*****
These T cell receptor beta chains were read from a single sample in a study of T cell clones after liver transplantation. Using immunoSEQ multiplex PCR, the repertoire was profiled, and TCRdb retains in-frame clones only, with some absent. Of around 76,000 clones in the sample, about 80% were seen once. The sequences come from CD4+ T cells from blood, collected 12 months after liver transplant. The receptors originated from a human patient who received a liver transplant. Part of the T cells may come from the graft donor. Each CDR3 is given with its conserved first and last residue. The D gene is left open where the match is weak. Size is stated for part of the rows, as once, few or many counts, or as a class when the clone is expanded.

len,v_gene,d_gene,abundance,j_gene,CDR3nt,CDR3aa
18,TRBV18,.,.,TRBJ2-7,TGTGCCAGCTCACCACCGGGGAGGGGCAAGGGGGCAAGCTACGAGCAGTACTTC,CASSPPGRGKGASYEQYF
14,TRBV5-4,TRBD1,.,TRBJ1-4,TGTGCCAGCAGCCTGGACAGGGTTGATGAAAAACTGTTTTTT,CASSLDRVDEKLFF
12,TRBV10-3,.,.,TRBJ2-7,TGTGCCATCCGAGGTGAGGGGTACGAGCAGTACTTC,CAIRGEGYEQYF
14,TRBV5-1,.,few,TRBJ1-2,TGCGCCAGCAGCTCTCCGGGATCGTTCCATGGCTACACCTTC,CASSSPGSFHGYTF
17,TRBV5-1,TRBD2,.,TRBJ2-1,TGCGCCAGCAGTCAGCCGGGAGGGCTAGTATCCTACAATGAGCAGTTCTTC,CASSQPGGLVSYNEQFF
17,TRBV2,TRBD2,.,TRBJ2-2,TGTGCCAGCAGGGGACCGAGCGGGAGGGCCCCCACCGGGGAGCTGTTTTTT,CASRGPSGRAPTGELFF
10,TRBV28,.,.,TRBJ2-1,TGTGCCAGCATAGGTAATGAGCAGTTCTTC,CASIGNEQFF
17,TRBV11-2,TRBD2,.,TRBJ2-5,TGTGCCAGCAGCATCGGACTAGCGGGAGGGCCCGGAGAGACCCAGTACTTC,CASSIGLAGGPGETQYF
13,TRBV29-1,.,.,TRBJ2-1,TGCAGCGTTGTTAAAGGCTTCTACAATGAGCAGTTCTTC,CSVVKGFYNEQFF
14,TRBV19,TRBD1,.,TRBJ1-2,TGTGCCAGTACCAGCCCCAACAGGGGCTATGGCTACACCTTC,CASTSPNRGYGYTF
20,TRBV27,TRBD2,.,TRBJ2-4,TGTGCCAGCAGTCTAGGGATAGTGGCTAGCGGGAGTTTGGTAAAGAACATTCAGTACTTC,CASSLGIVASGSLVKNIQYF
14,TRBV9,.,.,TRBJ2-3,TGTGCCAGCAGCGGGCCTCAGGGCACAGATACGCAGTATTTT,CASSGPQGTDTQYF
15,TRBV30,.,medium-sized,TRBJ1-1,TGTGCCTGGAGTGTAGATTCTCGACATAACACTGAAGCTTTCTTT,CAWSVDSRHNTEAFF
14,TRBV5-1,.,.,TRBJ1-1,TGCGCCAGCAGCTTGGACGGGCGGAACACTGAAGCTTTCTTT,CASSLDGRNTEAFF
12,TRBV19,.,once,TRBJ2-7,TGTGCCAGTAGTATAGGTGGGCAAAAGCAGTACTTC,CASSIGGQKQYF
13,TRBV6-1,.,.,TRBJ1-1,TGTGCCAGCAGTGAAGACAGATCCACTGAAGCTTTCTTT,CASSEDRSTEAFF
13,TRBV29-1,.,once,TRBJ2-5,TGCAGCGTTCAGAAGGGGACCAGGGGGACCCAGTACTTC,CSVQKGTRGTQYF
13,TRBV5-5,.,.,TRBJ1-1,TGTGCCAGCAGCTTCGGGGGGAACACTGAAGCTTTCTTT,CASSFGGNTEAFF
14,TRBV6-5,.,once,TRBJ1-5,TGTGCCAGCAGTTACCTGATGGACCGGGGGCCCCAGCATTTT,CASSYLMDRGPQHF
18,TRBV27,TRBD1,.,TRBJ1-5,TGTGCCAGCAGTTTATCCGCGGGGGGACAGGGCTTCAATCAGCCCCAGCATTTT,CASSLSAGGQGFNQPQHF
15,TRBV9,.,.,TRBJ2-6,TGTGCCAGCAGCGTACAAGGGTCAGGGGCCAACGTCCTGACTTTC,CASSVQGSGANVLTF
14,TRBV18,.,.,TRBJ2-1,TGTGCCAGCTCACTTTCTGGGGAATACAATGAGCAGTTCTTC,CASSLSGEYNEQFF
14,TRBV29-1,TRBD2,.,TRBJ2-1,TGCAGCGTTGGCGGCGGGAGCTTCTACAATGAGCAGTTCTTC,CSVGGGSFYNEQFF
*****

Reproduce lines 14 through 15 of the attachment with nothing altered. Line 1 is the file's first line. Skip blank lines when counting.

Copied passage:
14,TRBV9,.,.,TRBJ2-3,TGTGCCAGCAGCGGGCCTCAGGGCACAGATACGCAGTATTTT,CASSGPQGTDTQYF
15,TRBV30,.,medium-sized,TRBJ1-1,TGTGCCTGGAGTGTAGATTCTCGACATAACACTGAAGCTTTCTTT,CAWSVDSRHNTEAFF